1. The typing experience is terrible. I sincerely hate the typing experience on the iPad mini. It isn’t terrible, but there’s quite a few annoyances that I really hate. I quite often type quickly on the screen, and as I have big hands it means I quite often make typo’s, one of the most annoying ones being when I hit the “m” or “n” key when I want to hit the spacebar. When it does happen, more often than not I do it again so autocorrect doesn’t auto correct it. Selecting text on the iPad is a pain too. When I hold down on the screen to select text, a magnifying glass shows up to help you select the text. More often than not though, the iPad “cleverly” attempts to highlight the entire paragraph when I only wanted a single line.
  2. iOS is severely limited. I can’t change any of the “default applications” that Apple forces upon us. I might not want to use safari as my browser, instead I want to use firefox. But Apple thinks all iOS users need is safari, and that alternate browsers are evil. You can’t even download firefox on iOS, and all other alternate browser are either a webkit wrapper or a “cloud based” browser.
    I can’t change parts of the UI either. On android, if my phone came with a crappy keyboard, I’d just install another one off the google play store. I’m stuck with the iOS keyboard. I want to be able to change aspects of my device. I like the idea of Apple’s walled garden, but it’s like a garden which you can get some excellent flowers for, but you can’t change the tree in the middle even though it looks ugly!

How apple could fix the bad points

All apple needs to do to fix the bad points is make the iPad more like a computer. By that, I mean allowing users to change the system keyboard, or change the web browser, or choose what App they want to open stuff in. If Apple doesn’t want users doing that, make it a setting that allows users to turn on “Advanced Customisation” so the average joe can’t just install new keyboards and then not know how to use them.

Other than the bad points mentioned, I think the iPad is a really good device, and I would certainly recommend it to people who already have an Apple product.

Bluetooth keyboard on the Raspberry Pi – A quick guide

So, over the weekend I decided to try and get my Bluetooth keyboard working on the Raspberry Pi. It was originally brought to go with my iPad, however I feel that pairing it with my Raspberry Pi would give it some actual use.


  • USB Bluetooth adaptor that works with the Raspberry Pi
  • Raspbian Wheezy (should work on most other Pi distros)
  • The bluetooth, bluez-utils, blueman and bluez-compat packages installed via apt-get, or your chosen package management tool.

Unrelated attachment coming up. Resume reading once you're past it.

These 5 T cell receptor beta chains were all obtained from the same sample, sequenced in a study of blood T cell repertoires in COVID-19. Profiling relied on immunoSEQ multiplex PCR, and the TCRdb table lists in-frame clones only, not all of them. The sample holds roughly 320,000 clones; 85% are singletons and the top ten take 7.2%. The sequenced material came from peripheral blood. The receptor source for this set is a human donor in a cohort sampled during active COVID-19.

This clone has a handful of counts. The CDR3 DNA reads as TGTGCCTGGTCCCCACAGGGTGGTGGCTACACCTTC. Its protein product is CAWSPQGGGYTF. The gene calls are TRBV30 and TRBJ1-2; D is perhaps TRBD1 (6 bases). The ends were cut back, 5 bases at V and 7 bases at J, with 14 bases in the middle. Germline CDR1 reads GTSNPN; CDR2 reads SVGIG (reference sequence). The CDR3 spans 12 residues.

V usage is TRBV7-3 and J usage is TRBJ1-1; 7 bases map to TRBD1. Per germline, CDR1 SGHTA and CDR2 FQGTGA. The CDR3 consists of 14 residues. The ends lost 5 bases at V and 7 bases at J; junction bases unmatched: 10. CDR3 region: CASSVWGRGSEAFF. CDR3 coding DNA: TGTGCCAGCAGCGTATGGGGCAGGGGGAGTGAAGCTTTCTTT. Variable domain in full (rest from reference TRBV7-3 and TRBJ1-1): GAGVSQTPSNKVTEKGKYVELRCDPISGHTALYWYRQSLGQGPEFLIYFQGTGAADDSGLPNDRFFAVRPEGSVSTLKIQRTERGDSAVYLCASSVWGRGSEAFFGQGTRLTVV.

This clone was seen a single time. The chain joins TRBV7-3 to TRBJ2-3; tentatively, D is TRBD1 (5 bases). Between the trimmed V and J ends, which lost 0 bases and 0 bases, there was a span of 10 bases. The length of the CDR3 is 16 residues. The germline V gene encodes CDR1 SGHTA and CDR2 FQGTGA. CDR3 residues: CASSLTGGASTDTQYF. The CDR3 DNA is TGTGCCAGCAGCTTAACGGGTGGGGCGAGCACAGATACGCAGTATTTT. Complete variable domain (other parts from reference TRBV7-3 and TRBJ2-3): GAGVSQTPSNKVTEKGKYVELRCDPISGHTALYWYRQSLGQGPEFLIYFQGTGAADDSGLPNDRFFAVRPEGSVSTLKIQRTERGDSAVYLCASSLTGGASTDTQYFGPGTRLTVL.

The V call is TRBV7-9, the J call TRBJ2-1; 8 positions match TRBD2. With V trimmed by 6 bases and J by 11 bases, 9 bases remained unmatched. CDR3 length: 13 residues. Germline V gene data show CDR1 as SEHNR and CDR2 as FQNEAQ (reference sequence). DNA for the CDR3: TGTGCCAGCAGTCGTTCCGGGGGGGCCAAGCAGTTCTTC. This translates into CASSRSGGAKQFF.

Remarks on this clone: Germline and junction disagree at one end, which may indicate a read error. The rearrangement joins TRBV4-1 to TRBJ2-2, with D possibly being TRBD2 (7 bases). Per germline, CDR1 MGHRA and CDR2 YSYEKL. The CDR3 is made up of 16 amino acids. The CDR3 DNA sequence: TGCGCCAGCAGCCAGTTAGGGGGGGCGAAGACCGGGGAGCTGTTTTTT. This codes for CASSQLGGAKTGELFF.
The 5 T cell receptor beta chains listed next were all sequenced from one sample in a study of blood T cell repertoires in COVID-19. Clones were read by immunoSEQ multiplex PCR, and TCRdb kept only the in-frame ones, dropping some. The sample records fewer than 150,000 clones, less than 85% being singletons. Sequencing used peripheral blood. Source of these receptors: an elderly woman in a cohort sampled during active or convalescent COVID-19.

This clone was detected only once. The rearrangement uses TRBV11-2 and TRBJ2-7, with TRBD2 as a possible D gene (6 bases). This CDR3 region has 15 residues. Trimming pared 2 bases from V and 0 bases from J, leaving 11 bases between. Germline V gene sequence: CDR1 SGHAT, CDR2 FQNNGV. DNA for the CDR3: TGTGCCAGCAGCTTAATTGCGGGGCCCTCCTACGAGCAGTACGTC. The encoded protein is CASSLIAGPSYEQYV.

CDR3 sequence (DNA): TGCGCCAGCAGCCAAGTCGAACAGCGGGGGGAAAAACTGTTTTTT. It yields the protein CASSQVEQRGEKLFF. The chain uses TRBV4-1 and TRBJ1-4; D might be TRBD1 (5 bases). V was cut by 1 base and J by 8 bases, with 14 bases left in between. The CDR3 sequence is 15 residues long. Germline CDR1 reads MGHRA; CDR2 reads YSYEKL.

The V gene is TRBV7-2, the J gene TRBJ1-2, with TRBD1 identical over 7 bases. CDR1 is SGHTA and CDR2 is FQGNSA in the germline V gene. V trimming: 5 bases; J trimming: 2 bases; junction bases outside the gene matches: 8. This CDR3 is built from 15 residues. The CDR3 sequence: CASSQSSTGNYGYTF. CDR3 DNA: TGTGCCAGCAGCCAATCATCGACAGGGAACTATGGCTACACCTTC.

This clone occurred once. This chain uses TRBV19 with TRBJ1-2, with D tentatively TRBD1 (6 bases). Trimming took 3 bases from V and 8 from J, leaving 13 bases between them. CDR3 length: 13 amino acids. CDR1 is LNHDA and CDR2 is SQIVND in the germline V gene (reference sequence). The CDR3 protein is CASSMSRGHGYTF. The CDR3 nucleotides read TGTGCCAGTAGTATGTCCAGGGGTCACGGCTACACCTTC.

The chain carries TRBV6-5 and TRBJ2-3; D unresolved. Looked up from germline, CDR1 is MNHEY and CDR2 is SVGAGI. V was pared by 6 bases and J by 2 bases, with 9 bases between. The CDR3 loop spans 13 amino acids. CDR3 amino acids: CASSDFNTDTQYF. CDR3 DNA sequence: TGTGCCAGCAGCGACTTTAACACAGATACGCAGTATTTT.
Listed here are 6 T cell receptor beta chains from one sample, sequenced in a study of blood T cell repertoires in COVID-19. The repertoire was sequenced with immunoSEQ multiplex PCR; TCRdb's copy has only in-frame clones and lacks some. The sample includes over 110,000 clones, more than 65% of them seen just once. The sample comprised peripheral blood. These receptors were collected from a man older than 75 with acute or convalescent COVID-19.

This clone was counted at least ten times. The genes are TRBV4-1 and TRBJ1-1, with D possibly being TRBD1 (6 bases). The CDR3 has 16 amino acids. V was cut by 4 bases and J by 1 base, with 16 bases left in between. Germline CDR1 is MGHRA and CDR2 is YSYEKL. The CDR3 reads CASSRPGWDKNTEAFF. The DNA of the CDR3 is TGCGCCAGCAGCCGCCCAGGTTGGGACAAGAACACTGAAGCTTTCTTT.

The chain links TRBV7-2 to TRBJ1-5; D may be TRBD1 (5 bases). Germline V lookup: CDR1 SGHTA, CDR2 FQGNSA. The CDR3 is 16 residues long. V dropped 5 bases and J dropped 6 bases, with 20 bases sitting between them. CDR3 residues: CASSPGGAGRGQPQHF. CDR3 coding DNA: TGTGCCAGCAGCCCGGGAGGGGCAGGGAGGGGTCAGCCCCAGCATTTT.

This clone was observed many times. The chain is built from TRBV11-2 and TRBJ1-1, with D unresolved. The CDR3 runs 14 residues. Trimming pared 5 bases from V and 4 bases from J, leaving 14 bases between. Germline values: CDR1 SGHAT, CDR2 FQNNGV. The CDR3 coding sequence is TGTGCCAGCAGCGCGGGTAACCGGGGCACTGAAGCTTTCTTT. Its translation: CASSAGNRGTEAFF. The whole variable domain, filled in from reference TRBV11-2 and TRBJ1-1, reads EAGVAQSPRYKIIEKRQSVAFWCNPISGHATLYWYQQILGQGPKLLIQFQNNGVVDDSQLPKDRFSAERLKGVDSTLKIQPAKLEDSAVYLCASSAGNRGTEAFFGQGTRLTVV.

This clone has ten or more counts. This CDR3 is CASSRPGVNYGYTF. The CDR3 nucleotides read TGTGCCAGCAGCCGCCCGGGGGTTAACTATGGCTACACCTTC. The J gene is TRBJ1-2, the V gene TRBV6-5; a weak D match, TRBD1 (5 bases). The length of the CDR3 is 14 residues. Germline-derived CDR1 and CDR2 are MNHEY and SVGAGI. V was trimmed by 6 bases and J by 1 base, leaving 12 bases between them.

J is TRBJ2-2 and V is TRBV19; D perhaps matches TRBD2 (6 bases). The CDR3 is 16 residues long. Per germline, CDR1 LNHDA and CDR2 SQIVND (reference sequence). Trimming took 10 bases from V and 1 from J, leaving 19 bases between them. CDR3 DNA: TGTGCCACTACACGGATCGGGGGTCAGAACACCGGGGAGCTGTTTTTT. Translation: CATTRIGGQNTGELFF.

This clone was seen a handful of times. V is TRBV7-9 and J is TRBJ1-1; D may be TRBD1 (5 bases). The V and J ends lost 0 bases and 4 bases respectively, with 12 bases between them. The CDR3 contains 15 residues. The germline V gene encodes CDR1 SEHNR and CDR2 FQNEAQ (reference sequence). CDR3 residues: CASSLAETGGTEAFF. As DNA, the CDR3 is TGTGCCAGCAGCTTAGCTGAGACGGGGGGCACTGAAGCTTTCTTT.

The following steps are the steps I used to pair and subsequently connect a bluetooth keyboard to my Pi. Your mileage may vary.


1. Put the keyboard in pairing mode. Refer to your manual on how to do this.

2. Scan for your Bluetooth keyboard with hcitool scan. This allows you to scan for bluetooth devices. If it works, you should see an output similar to this:

pi@raspberrypi ~ $ hcitool scan
Scanning …
DC:2C:26:03:C0:30       Bluetooth keyboard

In order to pair it, you need the “DC:2C:26:03:C0:30” secion of that output. This differs for each device, as it is a unique device identifier known as a MAC Address.

3. Pair it with sudo bluez-simple-agent hci0 <mac address>. It should give you a pin to enter on the keyboard. Enter it in using the keyboard keys, then press enter on the bluetooth keyboard. If it doesn’t give you a pin, then refer to your manual on what to do.

Your keyboard is paired! But it isn’t connected yet. Here’s how to do that.

1. (Might be optional with your keyboard). Put your keyboard into pairing mode again. I had to do this because otherwise the keyboard wasn’t found.

2. Run the command sudo hidd -i hci0 --connect <mac address>. This connects the keyboard to the Pi.

3. (Optional) Edit /etc/rc.local with a text editor of your choice, and put that command in the file to automatically connect to the keyboard at startup!

If everything went according to plan, you should now be able to use your bluetooth keyboard with your Pi!

Any questions? Ask in the comments!

iPad Mini – An initial review

This is a small post with my thought of the iPad mini having used it for about 4 hours. I’ll write a fully fledged review when I get the time.

The hardware
The iPad has very good build quality. The screen is large for its size. Charger port is quite good as it can be inserted either way.

Initial Setup
Thankfully, you don’t need a computer to set the device up, as mine is broken. Just turn it on, wait about a minute and you’re greeted with a 5 to 10 minute setup wizard.
This wizard was easy to use and follow, and it setup all the basics, such as my iTunes account and wii details. It also managed to restore all the apps, plus settings, from my old iPod touch, via he iCloud service. This, I thought, was useful.

The interface
This thing is very easy to use. Launching an app is a simple as tapping the icon on the home screen. Going back to the home screen is as easy as pressing the circular button on the front of it. You can see open apps by double pressing the home button.
The interface is also very smooth. Launching apps is reasonably quick, and there is no lag when scrolling web pages, unlike on my budget android.

Using it
The apps available for the iPad are very good quality. Unlike Android, the apps seem to have very good quality. They are also very easy to use.
Typing on the iPad is also decent. The keyboard is big enough for me to type comfortably on for long periods of time, such as for writing this blog post. It is also reasonably accurate.

Seems like a reasonable device. It is quick, and easy to use. If you have the money, buy it. Or get a nexus.

Working on a WordPress theme

So I’m working on a WordPress theme. I’m basing it off the default one, and I’m hoping it’ll be an improved version of the default. You can see an early version of it on this site! I’m hoping it’ll include the following features!

  • Two or Three different layouts: a traditional blog layout, a windows 8 style layout, and a combination of both of those.
  • Colour schemes!
  • Animations!
  • More!

If people have suggestions, feel free to contact me.